Joanne Ciccotelli of Dennis Township is not interested in being in the spotlight. She’s not a fan of being on stage or thrilled by performing in front of crowds. However, when she gets fired up about an important topic to her, such as bus safety, she’s more than willing to step out of her comfort zone and do what she feels needs doing. Since this is School Bus Safety Week, she wants to make some noise about a very specific topic.
This past June, Ciccotelli, a longtime Dennis Township School District bus driver, spoke at a press conference in Trenton on behalf of Assembly Bill A-3798. This bill would require cameras on school buses to record video of drivers illegally passing stopped school buses and Ciccotelli is in favor of getting it or a similar bill passed as soon as possible.
“I told everyone in Trenton about my experiences as a bus driver seeing cars zoom past my bus when I’m dropping off or picking up students. It’s bad enough seeing people blow through stop signs or drive dangerously on the road normally, but when you’re flying by a bus with flashing lights, you’re putting kids’ lives in danger and I can’t accept that,” states Ciccotelli.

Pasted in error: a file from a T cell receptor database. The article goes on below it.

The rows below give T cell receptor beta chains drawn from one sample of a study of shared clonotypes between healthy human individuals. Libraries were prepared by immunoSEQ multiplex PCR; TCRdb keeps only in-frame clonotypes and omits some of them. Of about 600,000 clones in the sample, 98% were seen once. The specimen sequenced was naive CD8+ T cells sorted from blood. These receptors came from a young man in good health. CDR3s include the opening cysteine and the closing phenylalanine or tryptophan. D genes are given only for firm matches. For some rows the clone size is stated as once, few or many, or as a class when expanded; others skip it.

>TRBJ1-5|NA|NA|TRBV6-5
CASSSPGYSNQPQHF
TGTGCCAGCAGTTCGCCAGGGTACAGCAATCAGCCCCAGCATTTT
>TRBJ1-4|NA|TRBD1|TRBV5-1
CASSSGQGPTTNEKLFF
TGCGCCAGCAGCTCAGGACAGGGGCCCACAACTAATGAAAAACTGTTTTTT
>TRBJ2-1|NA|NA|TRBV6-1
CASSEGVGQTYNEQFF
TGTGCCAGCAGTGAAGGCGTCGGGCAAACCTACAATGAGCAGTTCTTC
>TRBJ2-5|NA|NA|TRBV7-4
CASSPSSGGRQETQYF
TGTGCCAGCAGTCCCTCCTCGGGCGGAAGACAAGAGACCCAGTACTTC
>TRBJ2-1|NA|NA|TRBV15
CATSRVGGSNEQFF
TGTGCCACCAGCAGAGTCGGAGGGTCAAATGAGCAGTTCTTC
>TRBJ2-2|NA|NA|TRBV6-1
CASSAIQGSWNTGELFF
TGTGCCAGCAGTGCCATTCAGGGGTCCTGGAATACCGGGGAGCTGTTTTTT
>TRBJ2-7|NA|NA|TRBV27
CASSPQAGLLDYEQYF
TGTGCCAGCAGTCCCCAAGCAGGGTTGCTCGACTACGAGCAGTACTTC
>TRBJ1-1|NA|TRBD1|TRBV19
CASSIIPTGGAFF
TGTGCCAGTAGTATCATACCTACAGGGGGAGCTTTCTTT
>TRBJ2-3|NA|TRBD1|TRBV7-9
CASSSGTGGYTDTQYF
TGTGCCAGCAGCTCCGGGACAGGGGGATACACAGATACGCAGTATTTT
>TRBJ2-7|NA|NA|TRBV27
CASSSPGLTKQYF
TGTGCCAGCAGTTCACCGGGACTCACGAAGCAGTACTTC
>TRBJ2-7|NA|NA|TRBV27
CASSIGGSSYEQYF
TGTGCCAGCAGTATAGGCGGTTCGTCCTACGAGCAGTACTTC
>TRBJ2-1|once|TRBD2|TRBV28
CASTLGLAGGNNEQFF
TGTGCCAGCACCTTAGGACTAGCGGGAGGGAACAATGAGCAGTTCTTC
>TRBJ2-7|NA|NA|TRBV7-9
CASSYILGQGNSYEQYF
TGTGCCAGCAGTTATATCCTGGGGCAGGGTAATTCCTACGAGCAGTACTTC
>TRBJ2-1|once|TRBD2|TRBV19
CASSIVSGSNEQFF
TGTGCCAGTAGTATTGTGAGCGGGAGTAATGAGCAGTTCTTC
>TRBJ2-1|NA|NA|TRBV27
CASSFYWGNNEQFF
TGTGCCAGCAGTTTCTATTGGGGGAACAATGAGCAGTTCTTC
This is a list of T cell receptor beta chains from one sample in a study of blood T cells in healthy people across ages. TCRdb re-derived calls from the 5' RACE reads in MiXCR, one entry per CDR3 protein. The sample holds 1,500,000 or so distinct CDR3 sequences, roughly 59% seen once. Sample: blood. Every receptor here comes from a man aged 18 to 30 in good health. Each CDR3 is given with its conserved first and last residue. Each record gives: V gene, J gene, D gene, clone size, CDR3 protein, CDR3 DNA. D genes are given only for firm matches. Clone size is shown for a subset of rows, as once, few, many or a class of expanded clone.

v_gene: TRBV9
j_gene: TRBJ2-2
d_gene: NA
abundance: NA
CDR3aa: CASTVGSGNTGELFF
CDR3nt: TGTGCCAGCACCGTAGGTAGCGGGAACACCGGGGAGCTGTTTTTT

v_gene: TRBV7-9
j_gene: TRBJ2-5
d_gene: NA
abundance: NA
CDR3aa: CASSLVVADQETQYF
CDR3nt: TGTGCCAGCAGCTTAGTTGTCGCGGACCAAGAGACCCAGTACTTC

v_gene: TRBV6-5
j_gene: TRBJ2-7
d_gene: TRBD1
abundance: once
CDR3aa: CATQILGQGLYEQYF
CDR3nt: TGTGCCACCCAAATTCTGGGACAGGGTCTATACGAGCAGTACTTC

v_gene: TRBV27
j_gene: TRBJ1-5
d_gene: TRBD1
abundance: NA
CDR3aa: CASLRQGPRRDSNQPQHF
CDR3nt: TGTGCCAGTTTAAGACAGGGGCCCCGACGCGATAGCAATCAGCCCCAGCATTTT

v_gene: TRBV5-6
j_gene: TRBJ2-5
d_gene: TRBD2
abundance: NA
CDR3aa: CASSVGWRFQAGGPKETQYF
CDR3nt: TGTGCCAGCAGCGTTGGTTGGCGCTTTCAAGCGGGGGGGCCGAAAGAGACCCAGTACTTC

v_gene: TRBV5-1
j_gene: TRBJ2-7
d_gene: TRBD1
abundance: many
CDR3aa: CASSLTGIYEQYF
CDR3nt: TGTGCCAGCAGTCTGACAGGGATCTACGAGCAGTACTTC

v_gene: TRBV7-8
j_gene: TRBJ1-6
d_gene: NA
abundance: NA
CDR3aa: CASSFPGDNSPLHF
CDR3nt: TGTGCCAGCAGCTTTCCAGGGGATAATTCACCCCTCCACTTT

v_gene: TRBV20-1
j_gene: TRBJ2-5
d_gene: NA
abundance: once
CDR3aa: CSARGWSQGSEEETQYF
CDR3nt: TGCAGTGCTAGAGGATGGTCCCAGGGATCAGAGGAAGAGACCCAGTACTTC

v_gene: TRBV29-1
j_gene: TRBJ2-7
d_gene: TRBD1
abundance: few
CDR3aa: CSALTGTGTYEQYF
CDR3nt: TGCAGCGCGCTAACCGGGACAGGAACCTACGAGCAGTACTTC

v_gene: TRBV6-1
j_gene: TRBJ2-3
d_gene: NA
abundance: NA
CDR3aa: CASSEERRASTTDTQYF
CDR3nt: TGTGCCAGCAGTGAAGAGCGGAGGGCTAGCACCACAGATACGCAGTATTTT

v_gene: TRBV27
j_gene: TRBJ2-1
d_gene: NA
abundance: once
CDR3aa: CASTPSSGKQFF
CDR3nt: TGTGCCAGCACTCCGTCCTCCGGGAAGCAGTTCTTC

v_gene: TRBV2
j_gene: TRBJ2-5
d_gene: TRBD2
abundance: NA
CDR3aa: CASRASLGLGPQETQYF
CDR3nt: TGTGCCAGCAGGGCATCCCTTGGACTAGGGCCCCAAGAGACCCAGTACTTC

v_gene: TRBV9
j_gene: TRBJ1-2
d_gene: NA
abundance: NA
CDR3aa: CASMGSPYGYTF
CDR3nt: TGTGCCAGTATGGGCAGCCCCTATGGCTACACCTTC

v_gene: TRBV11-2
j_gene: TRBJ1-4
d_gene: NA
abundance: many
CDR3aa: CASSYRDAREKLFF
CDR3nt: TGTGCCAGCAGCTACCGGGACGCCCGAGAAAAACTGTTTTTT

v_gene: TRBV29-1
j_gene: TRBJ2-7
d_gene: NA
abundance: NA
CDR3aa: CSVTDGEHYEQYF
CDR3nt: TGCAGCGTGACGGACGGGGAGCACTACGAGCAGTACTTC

The bill would require school buses to have a camera system on board that would capture identifying information about cars that illegally pass school buses, including the color, year, make and model of a car as well as the license plate. According to Ciccotelli, at present bus drivers have to write down not only the identifying characteristics of the car, but of the driver as well, which is difficult to capture, especially when you’re focusing on the safety of the students.
“I don’t understand how we can have technology where you get automatically ticketed if you don’t pay your toll on the Parkway, or if you run a red light in some cities, but we can’t do something to ensure that people who put our kids in danger are caught and prosecuted,” Ciccotelli laments.
She hopes that more parents and concerned community members will put pressure on New Jersey lawmakers to pass such a bill as soon as possible. “This is a no-brainer. We’re talking about the most precious cargo you can imagine, our children, our next generation, so why are we waiting on getting this done? We have the technology, we just need the political push to make it happen,” explains Ciccotelli. “Parents and anyone concerned about the safety of our children should call their local assemblyman and state senator and ask them to get on board right away.”